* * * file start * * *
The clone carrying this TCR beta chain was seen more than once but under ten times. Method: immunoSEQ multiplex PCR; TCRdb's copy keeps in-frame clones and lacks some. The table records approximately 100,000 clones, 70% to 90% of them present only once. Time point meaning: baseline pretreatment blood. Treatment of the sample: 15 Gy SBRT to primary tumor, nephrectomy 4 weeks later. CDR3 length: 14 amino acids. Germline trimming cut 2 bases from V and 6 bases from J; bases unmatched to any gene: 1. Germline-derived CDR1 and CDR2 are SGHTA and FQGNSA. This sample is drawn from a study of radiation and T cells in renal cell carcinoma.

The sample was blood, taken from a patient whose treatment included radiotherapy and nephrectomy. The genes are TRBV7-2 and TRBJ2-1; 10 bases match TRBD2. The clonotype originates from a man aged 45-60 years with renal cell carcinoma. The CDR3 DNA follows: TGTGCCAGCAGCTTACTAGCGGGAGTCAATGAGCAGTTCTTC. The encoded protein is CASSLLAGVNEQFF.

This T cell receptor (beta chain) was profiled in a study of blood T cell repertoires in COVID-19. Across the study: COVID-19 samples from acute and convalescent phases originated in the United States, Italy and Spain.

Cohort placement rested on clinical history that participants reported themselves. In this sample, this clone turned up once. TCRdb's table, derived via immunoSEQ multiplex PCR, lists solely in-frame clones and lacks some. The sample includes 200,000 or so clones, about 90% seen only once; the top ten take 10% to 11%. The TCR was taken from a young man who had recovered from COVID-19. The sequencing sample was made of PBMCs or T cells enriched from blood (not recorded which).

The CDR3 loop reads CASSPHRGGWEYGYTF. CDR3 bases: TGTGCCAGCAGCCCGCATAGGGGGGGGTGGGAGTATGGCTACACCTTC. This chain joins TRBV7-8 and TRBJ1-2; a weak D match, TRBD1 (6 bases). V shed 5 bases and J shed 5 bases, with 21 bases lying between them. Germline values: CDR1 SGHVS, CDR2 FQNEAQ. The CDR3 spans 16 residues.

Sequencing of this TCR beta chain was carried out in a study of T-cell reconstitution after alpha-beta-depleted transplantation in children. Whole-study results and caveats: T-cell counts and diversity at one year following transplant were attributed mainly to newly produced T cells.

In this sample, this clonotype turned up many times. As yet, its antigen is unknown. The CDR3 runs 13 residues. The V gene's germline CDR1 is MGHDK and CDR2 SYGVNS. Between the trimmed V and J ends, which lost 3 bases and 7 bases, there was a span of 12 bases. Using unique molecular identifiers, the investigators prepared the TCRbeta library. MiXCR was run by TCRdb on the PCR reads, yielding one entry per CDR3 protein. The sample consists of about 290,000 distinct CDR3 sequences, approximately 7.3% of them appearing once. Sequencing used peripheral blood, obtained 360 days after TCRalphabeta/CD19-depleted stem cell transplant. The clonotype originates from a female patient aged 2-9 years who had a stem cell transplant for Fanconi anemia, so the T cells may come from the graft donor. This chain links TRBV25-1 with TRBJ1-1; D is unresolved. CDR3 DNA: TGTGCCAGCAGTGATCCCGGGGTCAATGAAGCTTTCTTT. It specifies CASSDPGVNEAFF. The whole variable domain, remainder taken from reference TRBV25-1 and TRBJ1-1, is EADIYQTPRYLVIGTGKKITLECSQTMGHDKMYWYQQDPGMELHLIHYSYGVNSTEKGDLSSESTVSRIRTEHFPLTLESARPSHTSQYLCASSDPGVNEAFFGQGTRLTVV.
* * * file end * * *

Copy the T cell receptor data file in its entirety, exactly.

The clone carrying this TCR beta chain was seen more than once but under ten times. Method: immunoSEQ multiplex PCR; TCRdb's copy keeps in-frame clones and lacks some. The table records approximately 100,000 clones, 70% to 90% of them present only once. Time point meaning: baseline pretreatment blood. Treatment of the sample: 15 Gy SBRT to primary tumor, nephrectomy 4 weeks later. CDR3 length: 14 amino acids. Germline trimming cut 2 bases from V and 6 bases from J; bases unmatched to any gene: 1. Germline-derived CDR1 and CDR2 are SGHTA and FQGNSA. This sample is drawn from a study of radiation and T cells in renal cell carcinoma.

The sample was blood, taken from a patient whose treatment included radiotherapy and nephrectomy. The genes are TRBV7-2 and TRBJ2-1; 10 bases match TRBD2. The clonotype originates from a man aged 45-60 years with renal cell carcinoma. The CDR3 DNA follows: TGTGCCAGCAGCTTACTAGCGGGAGTCAATGAGCAGTTCTTC. The encoded protein is CASSLLAGVNEQFF.

This T cell receptor (beta chain) was profiled in a study of blood T cell repertoires in COVID-19. Across the study: COVID-19 samples from acute and convalescent phases originated in the United States, Italy and Spain.

Cohort placement rested on clinical history that participants reported themselves. In this sample, this clone turned up once. TCRdb's table, derived via immunoSEQ multiplex PCR, lists solely in-frame clones and lacks some. The sample includes 200,000 or so clones, about 90% seen only once; the top ten take 10% to 11%. The TCR was taken from a young man who had recovered from COVID-19. The sequencing sample was made of PBMCs or T cells enriched from blood (not recorded which).

The CDR3 loop reads CASSPHRGGWEYGYTF. CDR3 bases: TGTGCCAGCAGCCCGCATAGGGGGGGGTGGGAGTATGGCTACACCTTC. This chain joins TRBV7-8 and TRBJ1-2; a weak D match, TRBD1 (6 bases). V shed 5 bases and J shed 5 bases, with 21 bases lying between them. Germline values: CDR1 SGHVS, CDR2 FQNEAQ. The CDR3 spans 16 residues.

Sequencing of this TCR beta chain was carried out in a study of T-cell reconstitution after alpha-beta-depleted transplantation in children. Whole-study results and caveats: T-cell counts and diversity at one year following transplant were attributed mainly to newly produced T cells.

In this sample, this clonotype turned up many times. As yet, its antigen is unknown. The CDR3 runs 13 residues. The V gene's germline CDR1 is MGHDK and CDR2 SYGVNS. Between the trimmed V and J ends, which lost 3 bases and 7 bases, there was a span of 12 bases. Using unique molecular identifiers, the investigators prepared the TCRbeta library. MiXCR was run by TCRdb on the PCR reads, yielding one entry per CDR3 protein. The sample consists of about 290,000 distinct CDR3 sequences, approximately 7.3% of them appearing once. Sequencing used peripheral blood, obtained 360 days after TCRalphabeta/CD19-depleted stem cell transplant. The clonotype originates from a female patient aged 2-9 years who had a stem cell transplant for Fanconi anemia, so the T cells may come from the graft donor. This chain links TRBV25-1 with TRBJ1-1; D is unresolved. CDR3 DNA: TGTGCCAGCAGTGATCCCGGGGTCAATGAAGCTTTCTTT. It specifies CASSDPGVNEAFF. The whole variable domain, remainder taken from reference TRBV25-1 and TRBJ1-1, is EADIYQTPRYLVIGTGKKITLECSQTMGHDKMYWYQQDPGMELHLIHYSYGVNSTEKGDLSSESTVSRIRTEHFPLTLESARPSHTSQYLCASSDPGVNEAFFGQGTRLTVV.